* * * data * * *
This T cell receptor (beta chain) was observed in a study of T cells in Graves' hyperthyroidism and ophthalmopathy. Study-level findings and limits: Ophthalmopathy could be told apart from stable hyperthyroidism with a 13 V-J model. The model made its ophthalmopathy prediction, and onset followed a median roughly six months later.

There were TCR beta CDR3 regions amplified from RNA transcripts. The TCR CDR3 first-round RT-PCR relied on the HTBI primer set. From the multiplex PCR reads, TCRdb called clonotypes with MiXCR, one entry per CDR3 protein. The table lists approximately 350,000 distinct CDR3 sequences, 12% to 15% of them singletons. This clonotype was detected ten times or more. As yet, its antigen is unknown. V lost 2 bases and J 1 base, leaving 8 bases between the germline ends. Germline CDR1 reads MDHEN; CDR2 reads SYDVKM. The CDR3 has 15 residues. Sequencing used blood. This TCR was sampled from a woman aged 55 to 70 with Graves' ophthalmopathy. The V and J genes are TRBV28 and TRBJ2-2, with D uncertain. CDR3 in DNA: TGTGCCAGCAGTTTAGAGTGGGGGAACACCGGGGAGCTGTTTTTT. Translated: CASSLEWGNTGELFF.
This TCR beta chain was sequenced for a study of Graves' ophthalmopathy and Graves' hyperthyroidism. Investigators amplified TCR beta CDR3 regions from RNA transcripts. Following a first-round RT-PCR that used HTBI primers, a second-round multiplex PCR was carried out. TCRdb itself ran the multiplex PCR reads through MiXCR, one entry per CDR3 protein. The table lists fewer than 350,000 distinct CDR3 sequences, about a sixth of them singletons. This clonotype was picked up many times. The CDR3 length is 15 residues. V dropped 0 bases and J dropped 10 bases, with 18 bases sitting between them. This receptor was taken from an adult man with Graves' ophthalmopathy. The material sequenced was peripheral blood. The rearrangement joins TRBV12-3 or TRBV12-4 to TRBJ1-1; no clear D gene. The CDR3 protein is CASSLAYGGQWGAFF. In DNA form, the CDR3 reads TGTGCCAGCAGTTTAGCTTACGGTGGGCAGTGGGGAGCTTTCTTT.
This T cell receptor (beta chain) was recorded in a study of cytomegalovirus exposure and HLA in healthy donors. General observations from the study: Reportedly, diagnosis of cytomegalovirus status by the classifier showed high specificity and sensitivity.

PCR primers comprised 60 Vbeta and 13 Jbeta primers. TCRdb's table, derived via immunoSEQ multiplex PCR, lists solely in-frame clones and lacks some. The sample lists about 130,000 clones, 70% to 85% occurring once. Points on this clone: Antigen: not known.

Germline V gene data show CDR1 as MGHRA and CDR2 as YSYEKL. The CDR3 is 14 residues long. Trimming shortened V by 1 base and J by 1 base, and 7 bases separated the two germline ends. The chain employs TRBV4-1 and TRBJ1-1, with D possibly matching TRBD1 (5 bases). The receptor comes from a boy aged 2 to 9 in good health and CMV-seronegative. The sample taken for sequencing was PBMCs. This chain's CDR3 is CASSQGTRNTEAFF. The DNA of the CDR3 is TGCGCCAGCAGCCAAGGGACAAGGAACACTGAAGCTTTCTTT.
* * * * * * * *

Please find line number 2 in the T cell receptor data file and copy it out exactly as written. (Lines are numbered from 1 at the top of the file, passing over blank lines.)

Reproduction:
There were TCR beta CDR3 regions amplified from RNA transcripts. The TCR CDR3 first-round RT-PCR relied on the HTBI primer set. From the multiplex PCR reads, TCRdb called clonotypes with MiXCR, one entry per CDR3 protein. The table lists approximately 350,000 distinct CDR3 sequences, 12% to 15% of them singletons. This clonotype was detected ten times or more. As yet, its antigen is unknown. V lost 2 bases and J 1 base, leaving 8 bases between the germline ends. Germline CDR1 reads MDHEN; CDR2 reads SYDVKM. The CDR3 has 15 residues. Sequencing used blood. This TCR was sampled from a woman aged 55 to 70 with Graves' ophthalmopathy. The V and J genes are TRBV28 and TRBJ2-2, with D uncertain. CDR3 in DNA: TGTGCCAGCAGTTTAGAGTGGGGGAACACCGGGGAGCTGTTTTTT. Translated: CASSLEWGNTGELFF.